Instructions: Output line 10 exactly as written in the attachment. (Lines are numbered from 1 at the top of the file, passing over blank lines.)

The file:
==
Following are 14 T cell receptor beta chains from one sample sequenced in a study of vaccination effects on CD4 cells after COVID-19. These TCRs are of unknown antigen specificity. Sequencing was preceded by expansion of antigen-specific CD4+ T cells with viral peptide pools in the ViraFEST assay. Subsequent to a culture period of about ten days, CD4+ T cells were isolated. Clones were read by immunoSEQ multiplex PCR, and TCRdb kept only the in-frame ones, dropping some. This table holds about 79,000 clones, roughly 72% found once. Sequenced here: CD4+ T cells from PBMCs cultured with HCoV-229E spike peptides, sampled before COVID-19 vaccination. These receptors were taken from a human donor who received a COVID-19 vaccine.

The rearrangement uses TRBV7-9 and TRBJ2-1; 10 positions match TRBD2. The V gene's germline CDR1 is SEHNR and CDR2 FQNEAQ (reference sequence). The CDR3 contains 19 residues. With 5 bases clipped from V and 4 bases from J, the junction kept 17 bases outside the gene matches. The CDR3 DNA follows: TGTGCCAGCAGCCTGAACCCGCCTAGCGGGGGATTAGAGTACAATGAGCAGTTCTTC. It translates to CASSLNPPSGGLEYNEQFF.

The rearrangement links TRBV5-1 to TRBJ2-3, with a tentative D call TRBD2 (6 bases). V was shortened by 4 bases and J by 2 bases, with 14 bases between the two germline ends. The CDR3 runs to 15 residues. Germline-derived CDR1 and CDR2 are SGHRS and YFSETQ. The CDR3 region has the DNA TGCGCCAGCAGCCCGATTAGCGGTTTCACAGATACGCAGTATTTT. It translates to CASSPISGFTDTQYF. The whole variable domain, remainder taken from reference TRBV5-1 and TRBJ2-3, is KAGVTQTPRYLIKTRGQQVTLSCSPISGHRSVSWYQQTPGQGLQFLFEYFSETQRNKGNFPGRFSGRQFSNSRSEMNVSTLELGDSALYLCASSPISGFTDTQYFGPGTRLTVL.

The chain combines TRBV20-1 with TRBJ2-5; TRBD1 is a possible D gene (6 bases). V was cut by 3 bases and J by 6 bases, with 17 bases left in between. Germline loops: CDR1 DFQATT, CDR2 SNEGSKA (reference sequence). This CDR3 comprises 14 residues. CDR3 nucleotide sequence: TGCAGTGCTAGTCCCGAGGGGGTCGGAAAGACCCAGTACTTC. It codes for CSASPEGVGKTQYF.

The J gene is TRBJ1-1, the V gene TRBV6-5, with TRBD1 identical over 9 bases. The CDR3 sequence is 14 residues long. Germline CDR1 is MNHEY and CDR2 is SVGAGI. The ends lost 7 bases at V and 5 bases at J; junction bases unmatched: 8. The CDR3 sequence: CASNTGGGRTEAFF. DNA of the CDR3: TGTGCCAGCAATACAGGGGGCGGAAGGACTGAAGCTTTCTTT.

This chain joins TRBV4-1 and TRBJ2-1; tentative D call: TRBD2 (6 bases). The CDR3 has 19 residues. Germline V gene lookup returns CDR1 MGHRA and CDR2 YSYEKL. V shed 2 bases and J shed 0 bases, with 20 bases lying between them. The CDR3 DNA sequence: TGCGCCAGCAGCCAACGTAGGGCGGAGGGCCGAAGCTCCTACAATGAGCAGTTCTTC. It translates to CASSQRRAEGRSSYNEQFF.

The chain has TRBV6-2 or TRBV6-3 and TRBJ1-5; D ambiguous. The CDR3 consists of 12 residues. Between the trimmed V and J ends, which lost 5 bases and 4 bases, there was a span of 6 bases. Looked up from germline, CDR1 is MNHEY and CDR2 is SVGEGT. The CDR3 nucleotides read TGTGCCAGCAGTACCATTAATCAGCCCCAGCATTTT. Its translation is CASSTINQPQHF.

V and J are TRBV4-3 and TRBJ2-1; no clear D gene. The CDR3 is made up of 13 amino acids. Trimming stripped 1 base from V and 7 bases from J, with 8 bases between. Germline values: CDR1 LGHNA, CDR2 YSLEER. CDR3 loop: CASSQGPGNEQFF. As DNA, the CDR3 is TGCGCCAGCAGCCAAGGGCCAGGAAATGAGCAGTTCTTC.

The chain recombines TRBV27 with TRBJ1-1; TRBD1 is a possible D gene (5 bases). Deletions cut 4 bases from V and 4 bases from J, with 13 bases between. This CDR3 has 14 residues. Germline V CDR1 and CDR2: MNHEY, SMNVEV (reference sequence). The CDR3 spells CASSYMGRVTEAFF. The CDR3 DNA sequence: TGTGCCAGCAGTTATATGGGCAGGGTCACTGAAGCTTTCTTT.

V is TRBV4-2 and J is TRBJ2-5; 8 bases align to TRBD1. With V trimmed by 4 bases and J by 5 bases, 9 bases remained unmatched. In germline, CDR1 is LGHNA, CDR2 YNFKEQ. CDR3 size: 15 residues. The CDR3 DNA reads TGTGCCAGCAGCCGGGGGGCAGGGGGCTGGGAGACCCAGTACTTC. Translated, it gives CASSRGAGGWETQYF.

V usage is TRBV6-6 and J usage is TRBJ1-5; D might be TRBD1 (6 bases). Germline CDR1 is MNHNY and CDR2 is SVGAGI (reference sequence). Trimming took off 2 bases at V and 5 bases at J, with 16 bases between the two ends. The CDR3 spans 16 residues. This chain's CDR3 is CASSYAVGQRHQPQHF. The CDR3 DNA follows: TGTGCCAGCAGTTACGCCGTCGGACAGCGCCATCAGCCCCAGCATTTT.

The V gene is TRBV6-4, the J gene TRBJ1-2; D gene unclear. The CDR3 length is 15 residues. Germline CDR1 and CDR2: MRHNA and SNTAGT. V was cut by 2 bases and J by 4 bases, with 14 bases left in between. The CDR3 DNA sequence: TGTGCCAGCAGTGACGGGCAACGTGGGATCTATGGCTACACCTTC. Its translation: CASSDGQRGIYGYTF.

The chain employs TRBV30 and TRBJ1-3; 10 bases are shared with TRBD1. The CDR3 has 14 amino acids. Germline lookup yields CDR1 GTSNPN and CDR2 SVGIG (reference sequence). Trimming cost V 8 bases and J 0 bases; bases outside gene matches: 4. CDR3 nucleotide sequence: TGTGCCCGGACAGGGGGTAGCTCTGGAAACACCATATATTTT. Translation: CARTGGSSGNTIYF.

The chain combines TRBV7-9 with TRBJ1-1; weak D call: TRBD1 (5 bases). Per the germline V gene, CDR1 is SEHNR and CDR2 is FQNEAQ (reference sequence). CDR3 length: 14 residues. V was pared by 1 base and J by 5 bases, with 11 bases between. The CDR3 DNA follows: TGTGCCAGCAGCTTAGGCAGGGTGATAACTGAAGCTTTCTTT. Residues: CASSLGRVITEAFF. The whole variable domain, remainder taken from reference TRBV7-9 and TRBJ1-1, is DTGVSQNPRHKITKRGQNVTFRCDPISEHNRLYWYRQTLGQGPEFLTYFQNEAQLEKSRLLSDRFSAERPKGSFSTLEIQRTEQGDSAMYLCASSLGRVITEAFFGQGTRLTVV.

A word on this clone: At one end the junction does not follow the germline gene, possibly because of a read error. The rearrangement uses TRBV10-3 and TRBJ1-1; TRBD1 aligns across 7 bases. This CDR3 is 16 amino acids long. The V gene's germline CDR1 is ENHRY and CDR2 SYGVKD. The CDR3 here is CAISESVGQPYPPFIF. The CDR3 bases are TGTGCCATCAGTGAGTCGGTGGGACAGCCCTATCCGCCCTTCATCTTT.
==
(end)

V is TRBV4-2 and J is TRBJ2-5; 8 bases align to TRBD1. With V trimmed by 4 bases and J by 5 bases, 9 bases remained unmatched. In germline, CDR1 is LGHNA, CDR2 YNFKEQ. CDR3 size: 15 residues. The CDR3 DNA reads TGTGCCAGCAGCCGGGGGGCAGGGGGCTGGGAGACCCAGTACTTC. Translated, it gives CASSRGAGGWETQYF.